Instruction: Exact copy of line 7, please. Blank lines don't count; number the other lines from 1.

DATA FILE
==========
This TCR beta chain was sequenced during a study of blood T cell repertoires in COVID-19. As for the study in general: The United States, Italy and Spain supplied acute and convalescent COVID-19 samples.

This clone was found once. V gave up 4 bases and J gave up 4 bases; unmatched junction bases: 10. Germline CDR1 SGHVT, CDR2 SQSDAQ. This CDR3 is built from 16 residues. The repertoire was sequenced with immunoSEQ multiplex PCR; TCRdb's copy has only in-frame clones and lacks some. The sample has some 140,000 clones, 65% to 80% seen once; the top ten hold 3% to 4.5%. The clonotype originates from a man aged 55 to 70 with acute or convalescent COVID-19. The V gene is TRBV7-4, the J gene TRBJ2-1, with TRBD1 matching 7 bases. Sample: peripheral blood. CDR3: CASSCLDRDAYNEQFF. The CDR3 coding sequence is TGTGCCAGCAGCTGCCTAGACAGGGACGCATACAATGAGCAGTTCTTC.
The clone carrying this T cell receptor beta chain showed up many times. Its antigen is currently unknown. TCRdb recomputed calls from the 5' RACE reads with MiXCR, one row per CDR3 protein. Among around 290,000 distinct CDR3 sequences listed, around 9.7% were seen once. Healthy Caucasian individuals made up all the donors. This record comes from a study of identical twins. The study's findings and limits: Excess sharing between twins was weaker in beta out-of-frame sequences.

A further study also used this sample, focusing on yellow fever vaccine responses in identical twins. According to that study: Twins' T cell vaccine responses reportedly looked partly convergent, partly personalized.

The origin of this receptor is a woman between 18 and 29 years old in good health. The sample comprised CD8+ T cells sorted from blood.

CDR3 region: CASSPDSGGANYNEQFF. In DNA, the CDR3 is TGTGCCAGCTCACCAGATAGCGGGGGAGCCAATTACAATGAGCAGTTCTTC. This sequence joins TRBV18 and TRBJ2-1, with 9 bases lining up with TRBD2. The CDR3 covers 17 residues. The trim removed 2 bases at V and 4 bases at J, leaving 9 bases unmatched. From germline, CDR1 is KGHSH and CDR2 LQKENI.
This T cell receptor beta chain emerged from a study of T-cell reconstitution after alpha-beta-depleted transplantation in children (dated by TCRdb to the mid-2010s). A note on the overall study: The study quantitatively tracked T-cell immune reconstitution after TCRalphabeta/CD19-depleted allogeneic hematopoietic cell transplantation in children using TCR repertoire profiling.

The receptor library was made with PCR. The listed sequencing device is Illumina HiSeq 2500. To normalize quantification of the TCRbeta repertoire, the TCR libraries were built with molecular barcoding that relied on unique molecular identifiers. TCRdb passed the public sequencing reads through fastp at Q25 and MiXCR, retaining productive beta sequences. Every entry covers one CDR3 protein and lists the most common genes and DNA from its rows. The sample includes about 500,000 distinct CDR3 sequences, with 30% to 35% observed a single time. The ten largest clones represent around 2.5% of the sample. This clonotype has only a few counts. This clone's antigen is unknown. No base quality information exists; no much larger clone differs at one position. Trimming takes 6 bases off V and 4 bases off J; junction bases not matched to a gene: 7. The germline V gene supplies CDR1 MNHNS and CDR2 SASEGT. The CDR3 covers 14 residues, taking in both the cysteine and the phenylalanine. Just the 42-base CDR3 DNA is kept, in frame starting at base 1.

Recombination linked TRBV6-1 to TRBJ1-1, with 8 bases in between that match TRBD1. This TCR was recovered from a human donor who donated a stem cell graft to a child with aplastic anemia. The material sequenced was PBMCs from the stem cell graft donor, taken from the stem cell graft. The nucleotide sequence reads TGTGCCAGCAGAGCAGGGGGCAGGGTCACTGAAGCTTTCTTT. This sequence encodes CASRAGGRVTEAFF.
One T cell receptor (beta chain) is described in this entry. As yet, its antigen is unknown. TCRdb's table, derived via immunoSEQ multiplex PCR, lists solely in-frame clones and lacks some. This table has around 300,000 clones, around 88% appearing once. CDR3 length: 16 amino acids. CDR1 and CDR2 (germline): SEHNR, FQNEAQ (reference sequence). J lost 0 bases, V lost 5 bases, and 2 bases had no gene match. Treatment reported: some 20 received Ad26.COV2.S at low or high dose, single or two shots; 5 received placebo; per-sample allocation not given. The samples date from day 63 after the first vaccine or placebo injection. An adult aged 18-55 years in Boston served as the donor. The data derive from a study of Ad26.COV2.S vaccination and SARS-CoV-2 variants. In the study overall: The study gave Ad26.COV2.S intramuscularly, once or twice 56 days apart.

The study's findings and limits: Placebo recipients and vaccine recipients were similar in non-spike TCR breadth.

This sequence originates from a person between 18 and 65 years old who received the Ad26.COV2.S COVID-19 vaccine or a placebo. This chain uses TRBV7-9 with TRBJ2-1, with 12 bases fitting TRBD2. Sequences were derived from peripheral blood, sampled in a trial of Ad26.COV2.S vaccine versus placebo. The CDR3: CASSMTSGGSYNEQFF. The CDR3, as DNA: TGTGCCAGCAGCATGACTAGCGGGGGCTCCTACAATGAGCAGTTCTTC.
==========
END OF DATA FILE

This T cell receptor beta chain emerged from a study of T-cell reconstitution after alpha-beta-depleted transplantation in children (dated by TCRdb to the mid-2010s). A note on the overall study: The study quantitatively tracked T-cell immune reconstitution after TCRalphabeta/CD19-depleted allogeneic hematopoietic cell transplantation in children using TCR repertoire profiling.